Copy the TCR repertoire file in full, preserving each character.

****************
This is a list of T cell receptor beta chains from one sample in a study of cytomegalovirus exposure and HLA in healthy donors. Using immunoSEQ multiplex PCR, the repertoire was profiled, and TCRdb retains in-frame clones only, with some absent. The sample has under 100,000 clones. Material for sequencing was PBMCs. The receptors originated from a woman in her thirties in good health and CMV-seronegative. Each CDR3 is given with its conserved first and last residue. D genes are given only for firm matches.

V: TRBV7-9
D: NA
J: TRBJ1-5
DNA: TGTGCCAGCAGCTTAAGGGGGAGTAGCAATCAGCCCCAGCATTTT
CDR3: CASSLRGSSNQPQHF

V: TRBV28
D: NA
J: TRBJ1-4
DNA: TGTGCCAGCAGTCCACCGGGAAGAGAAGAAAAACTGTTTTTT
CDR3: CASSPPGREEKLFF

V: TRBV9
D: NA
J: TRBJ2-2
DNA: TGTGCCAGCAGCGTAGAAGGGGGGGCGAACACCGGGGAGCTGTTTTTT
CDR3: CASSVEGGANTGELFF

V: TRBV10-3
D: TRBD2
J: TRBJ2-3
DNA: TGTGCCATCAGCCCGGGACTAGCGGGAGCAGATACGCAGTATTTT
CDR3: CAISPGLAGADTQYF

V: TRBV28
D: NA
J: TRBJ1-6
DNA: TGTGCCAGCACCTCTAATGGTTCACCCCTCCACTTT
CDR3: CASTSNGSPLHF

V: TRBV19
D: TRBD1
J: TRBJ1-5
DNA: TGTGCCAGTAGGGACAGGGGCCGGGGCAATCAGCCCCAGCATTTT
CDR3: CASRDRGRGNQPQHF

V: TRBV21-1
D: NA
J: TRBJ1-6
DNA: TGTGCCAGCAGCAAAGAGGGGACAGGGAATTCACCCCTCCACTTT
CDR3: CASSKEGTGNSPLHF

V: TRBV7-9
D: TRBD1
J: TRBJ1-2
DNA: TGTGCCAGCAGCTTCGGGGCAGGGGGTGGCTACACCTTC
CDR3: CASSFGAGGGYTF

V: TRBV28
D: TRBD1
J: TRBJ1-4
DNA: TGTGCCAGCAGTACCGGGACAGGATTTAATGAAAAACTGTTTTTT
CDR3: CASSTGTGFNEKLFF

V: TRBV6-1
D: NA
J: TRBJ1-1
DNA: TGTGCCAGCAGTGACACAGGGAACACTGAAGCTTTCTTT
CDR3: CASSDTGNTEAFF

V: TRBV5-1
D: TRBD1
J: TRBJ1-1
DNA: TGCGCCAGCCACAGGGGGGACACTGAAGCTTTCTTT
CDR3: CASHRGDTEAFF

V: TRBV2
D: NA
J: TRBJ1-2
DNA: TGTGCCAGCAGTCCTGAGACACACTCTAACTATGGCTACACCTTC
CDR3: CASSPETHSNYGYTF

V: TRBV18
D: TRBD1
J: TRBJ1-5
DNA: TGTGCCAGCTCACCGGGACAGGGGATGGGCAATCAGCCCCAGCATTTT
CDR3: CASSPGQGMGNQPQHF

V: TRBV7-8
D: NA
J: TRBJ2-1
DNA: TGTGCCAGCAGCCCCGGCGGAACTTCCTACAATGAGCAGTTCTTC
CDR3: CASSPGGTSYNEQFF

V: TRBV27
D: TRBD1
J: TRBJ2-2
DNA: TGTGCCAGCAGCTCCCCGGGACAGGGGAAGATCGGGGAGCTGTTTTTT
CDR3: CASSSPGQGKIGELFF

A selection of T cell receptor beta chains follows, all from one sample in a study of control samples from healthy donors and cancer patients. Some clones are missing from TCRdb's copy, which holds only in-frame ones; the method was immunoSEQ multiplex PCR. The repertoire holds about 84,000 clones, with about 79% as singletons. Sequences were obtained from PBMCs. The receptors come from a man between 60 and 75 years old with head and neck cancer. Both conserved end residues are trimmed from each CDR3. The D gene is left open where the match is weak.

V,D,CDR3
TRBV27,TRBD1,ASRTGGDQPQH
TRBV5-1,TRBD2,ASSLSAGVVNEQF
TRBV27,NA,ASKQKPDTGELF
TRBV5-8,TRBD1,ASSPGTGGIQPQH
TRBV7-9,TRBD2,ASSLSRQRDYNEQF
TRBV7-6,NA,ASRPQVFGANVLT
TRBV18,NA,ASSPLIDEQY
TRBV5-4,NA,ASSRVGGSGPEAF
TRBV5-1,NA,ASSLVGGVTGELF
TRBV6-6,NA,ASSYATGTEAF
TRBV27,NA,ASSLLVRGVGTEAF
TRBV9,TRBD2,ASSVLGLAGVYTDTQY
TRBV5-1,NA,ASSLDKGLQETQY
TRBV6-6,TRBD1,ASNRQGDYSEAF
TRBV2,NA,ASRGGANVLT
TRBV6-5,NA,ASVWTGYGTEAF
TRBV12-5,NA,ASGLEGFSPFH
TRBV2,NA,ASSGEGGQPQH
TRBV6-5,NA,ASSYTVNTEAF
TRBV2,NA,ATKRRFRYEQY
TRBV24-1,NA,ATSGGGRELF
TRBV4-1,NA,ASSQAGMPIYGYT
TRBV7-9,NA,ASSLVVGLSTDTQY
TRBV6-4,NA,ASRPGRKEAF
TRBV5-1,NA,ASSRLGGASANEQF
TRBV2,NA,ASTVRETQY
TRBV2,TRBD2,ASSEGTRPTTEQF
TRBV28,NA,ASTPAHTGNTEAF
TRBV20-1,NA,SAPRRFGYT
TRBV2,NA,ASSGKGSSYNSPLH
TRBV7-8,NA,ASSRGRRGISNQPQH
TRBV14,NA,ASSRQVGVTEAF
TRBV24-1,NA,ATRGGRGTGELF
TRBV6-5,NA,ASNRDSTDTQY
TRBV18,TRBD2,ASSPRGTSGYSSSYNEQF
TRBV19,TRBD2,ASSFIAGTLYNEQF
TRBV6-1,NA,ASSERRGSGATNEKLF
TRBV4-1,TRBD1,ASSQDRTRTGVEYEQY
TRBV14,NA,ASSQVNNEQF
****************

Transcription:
This is a list of T cell receptor beta chains from one sample in a study of cytomegalovirus exposure and HLA in healthy donors. Using immunoSEQ multiplex PCR, the repertoire was profiled, and TCRdb retains in-frame clones only, with some absent. The sample has under 100,000 clones. Material for sequencing was PBMCs. The receptors originated from a woman in her thirties in good health and CMV-seronegative. Each CDR3 is given with its conserved first and last residue. D genes are given only for firm matches.

V: TRBV7-9
D: NA
J: TRBJ1-5
DNA: TGTGCCAGCAGCTTAAGGGGGAGTAGCAATCAGCCCCAGCATTTT
CDR3: CASSLRGSSNQPQHF

V: TRBV28
D: NA
J: TRBJ1-4
DNA: TGTGCCAGCAGTCCACCGGGAAGAGAAGAAAAACTGTTTTTT
CDR3: CASSPPGREEKLFF

V: TRBV9
D: NA
J: TRBJ2-2
DNA: TGTGCCAGCAGCGTAGAAGGGGGGGCGAACACCGGGGAGCTGTTTTTT
CDR3: CASSVEGGANTGELFF

V: TRBV10-3
D: TRBD2
J: TRBJ2-3
DNA: TGTGCCATCAGCCCGGGACTAGCGGGAGCAGATACGCAGTATTTT
CDR3: CAISPGLAGADTQYF

V: TRBV28
D: NA
J: TRBJ1-6
DNA: TGTGCCAGCACCTCTAATGGTTCACCCCTCCACTTT
CDR3: CASTSNGSPLHF

V: TRBV19
D: TRBD1
J: TRBJ1-5
DNA: TGTGCCAGTAGGGACAGGGGCCGGGGCAATCAGCCCCAGCATTTT
CDR3: CASRDRGRGNQPQHF

V: TRBV21-1
D: NA
J: TRBJ1-6
DNA: TGTGCCAGCAGCAAAGAGGGGACAGGGAATTCACCCCTCCACTTT
CDR3: CASSKEGTGNSPLHF

V: TRBV7-9
D: TRBD1
J: TRBJ1-2
DNA: TGTGCCAGCAGCTTCGGGGCAGGGGGTGGCTACACCTTC
CDR3: CASSFGAGGGYTF

V: TRBV28
D: TRBD1
J: TRBJ1-4
DNA: TGTGCCAGCAGTACCGGGACAGGATTTAATGAAAAACTGTTTTTT
CDR3: CASSTGTGFNEKLFF

V: TRBV6-1
D: NA
J: TRBJ1-1
DNA: TGTGCCAGCAGTGACACAGGGAACACTGAAGCTTTCTTT
CDR3: CASSDTGNTEAFF

V: TRBV5-1
D: TRBD1
J: TRBJ1-1
DNA: TGCGCCAGCCACAGGGGGGACACTGAAGCTTTCTTT
CDR3: CASHRGDTEAFF

V: TRBV2
D: NA
J: TRBJ1-2
DNA: TGTGCCAGCAGTCCTGAGACACACTCTAACTATGGCTACACCTTC
CDR3: CASSPETHSNYGYTF

V: TRBV18
D: TRBD1
J: TRBJ1-5
DNA: TGTGCCAGCTCACCGGGACAGGGGATGGGCAATCAGCCCCAGCATTTT
CDR3: CASSPGQGMGNQPQHF

V: TRBV7-8
D: NA
J: TRBJ2-1
DNA: TGTGCCAGCAGCCCCGGCGGAACTTCCTACAATGAGCAGTTCTTC
CDR3: CASSPGGTSYNEQFF

V: TRBV27
D: TRBD1
J: TRBJ2-2
DNA: TGTGCCAGCAGCTCCCCGGGACAGGGGAAGATCGGGGAGCTGTTTTTT
CDR3: CASSSPGQGKIGELFF

A selection of T cell receptor beta chains follows, all from one sample in a study of control samples from healthy donors and cancer patients. Some clones are missing from TCRdb's copy, which holds only in-frame ones; the method was immunoSEQ multiplex PCR. The repertoire holds about 84,000 clones, with about 79% as singletons. Sequences were obtained from PBMCs. The receptors come from a man between 60 and 75 years old with head and neck cancer. Both conserved end residues are trimmed from each CDR3. The D gene is left open where the match is weak.

V,D,CDR3
TRBV27,TRBD1,ASRTGGDQPQH
TRBV5-1,TRBD2,ASSLSAGVVNEQF
TRBV27,NA,ASKQKPDTGELF
TRBV5-8,TRBD1,ASSPGTGGIQPQH
TRBV7-9,TRBD2,ASSLSRQRDYNEQF
TRBV7-6,NA,ASRPQVFGANVLT
TRBV18,NA,ASSPLIDEQY
TRBV5-4,NA,ASSRVGGSGPEAF
TRBV5-1,NA,ASSLVGGVTGELF
TRBV6-6,NA,ASSYATGTEAF
TRBV27,NA,ASSLLVRGVGTEAF
TRBV9,TRBD2,ASSVLGLAGVYTDTQY
TRBV5-1,NA,ASSLDKGLQETQY
TRBV6-6,TRBD1,ASNRQGDYSEAF
TRBV2,NA,ASRGGANVLT
TRBV6-5,NA,ASVWTGYGTEAF
TRBV12-5,NA,ASGLEGFSPFH
TRBV2,NA,ASSGEGGQPQH
TRBV6-5,NA,ASSYTVNTEAF
TRBV2,NA,ATKRRFRYEQY
TRBV24-1,NA,ATSGGGRELF
TRBV4-1,NA,ASSQAGMPIYGYT
TRBV7-9,NA,ASSLVVGLSTDTQY
TRBV6-4,NA,ASRPGRKEAF
TRBV5-1,NA,ASSRLGGASANEQF
TRBV2,NA,ASTVRETQY
TRBV2,TRBD2,ASSEGTRPTTEQF
TRBV28,NA,ASTPAHTGNTEAF
TRBV20-1,NA,SAPRRFGYT
TRBV2,NA,ASSGKGSSYNSPLH
TRBV7-8,NA,ASSRGRRGISNQPQH
TRBV14,NA,ASSRQVGVTEAF
TRBV24-1,NA,ATRGGRGTGELF
TRBV6-5,NA,ASNRDSTDTQY
TRBV18,TRBD2,ASSPRGTSGYSSSYNEQF
TRBV19,TRBD2,ASSFIAGTLYNEQF
TRBV6-1,NA,ASSERRGSGATNEKLF
TRBV4-1,TRBD1,ASSQDRTRTGVEYEQY
TRBV14,NA,ASSQVNNEQF